In an effort to undermine health care reform, some fairly prominent conservatives argue that the estimated number of uninsured Americans (currently 45.7 million) is inflated. Some Americans are uninsured by choice, they contend, pointing to the 11-13 million uninsured Americans in their 20s who allegedly “shun insurance either because their age makes them feel invulnerable.” Here is a sampling:
BOB DOLE: Where do you get the number 47 million? When you watch CBS, they may tell you that number. However, 11 million of that total are illegal immigrants. Ten million more are people who can buy their own insurance. Finally, another 10 million are people your own age who think they are never going to get sick or hurt and are not vulnerable. [Tufts Daily, 12/2008]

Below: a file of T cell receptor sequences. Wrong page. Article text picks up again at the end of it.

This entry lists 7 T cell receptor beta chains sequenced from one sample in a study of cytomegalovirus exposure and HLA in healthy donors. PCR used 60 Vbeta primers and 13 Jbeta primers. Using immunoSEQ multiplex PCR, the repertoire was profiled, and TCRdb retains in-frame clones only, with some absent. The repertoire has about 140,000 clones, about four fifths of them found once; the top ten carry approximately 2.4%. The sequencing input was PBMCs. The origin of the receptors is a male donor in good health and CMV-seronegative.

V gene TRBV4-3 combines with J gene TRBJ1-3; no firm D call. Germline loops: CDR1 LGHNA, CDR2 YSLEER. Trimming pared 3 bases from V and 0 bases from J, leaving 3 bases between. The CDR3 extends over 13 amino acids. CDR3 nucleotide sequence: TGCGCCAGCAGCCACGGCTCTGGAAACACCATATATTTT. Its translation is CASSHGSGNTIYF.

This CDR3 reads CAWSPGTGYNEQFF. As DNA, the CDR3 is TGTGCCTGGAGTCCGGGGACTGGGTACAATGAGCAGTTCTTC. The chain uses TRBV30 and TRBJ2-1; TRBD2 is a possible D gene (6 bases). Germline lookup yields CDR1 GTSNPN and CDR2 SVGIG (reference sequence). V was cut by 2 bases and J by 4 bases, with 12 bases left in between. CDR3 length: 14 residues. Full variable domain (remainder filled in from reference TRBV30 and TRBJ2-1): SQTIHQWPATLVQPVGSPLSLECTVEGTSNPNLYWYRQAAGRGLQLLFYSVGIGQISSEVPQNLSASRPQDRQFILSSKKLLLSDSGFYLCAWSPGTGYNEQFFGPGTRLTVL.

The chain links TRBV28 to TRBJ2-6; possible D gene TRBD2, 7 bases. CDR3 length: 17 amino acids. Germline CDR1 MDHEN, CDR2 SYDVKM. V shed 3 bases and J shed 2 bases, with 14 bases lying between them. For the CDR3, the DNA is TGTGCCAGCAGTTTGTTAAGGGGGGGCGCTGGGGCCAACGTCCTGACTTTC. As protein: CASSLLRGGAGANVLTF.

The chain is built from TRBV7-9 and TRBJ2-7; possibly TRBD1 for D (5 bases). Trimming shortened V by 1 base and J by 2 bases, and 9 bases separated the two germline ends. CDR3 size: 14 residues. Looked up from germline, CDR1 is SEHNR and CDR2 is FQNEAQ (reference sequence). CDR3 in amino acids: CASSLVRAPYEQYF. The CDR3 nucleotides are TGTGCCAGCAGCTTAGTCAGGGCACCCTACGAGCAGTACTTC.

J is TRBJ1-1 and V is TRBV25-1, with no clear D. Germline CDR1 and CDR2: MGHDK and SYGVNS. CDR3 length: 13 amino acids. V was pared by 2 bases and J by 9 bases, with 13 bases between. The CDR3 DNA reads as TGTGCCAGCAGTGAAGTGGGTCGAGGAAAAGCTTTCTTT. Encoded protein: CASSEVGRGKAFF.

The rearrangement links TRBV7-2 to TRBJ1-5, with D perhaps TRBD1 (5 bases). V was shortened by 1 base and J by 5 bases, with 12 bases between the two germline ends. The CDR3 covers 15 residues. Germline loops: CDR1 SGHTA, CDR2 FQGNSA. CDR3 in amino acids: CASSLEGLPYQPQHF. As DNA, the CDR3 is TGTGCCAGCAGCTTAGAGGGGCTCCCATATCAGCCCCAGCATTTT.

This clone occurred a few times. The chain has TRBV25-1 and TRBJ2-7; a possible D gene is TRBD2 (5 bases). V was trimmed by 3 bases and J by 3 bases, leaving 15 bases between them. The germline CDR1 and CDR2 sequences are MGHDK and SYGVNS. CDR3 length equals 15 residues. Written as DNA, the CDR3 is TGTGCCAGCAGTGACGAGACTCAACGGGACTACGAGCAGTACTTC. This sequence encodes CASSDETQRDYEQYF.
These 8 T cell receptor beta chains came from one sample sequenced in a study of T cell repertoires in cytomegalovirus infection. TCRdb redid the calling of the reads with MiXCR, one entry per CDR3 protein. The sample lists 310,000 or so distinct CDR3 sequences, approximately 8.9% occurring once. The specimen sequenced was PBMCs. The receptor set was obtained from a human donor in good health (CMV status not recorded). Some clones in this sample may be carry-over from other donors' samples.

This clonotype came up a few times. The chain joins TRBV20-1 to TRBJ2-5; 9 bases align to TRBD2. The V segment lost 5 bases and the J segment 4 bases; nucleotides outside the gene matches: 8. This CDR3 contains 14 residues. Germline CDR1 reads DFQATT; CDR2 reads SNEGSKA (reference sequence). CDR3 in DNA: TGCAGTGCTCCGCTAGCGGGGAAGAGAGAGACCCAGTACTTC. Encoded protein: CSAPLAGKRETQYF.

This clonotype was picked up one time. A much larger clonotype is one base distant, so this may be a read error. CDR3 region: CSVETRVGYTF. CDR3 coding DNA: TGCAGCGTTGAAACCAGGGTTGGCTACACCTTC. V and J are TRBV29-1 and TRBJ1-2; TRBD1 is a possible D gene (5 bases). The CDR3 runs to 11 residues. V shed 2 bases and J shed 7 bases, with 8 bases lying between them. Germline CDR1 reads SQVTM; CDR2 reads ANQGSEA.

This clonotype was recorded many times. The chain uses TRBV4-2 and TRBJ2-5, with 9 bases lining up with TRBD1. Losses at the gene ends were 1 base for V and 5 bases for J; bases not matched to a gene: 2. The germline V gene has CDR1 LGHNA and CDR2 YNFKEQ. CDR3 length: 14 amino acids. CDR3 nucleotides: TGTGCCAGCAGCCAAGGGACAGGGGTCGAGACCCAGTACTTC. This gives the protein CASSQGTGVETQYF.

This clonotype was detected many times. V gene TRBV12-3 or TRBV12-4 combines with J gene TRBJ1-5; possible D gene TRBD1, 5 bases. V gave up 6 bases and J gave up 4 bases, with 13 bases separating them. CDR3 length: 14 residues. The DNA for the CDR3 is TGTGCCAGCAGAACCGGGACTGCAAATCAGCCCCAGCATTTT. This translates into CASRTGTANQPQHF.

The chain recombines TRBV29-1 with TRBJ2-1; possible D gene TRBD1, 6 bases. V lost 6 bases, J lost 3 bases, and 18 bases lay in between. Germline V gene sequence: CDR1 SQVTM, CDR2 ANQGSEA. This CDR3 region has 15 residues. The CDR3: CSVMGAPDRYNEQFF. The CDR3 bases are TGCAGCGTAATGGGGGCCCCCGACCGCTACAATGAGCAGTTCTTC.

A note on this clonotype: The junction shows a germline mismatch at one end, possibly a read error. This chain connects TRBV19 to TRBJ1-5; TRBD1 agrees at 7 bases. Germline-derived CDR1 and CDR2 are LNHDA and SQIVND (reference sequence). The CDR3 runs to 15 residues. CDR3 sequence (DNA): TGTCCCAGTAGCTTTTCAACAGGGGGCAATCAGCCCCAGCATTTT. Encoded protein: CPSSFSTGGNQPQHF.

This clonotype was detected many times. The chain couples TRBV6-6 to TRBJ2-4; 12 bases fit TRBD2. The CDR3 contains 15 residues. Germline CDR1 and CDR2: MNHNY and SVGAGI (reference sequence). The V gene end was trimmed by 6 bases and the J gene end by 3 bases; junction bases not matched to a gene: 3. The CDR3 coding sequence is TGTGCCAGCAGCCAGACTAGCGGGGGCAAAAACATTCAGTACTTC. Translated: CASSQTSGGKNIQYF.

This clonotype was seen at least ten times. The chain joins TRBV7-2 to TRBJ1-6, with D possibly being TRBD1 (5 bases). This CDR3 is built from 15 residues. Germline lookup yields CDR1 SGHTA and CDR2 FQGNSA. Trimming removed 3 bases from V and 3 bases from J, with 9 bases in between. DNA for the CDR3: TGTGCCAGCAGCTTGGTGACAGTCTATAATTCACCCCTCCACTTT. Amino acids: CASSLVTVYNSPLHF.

MIKE HUCKABEE: Of those 47 million, one-third don’t have it because they are self-insured. Another one-third don’t have it because they think they’re healthy and invincible. There is one-third that don’t have it because they can’t afford it. [FactCheck.org, 12/11/2007]
But as today’s New York Times points out, a great majority of these so-called “young invincibles” lack insurance because they can’t afford it:
Young adults are the nation’s largest group of uninsured — there were 13.2 million of them nationally in 2007, or 29 percent, according to the latest figures from the Commonwealth Fund, a nonprofit research group in New York. … In dozens of interviews around the city, these so-called young invincibles described the challenge of living in a high-priced city on low-paying jobs, where staying healthy is one part scavenger hunt and one part balancing act, with high stakes and no safety net.
Indeed, as James Kvaal and Ben Furnas reiterate in a forthcoming report, [chart on the right], approximately “66 percent of people aged 18-34 without insurance are poor or near-poor.”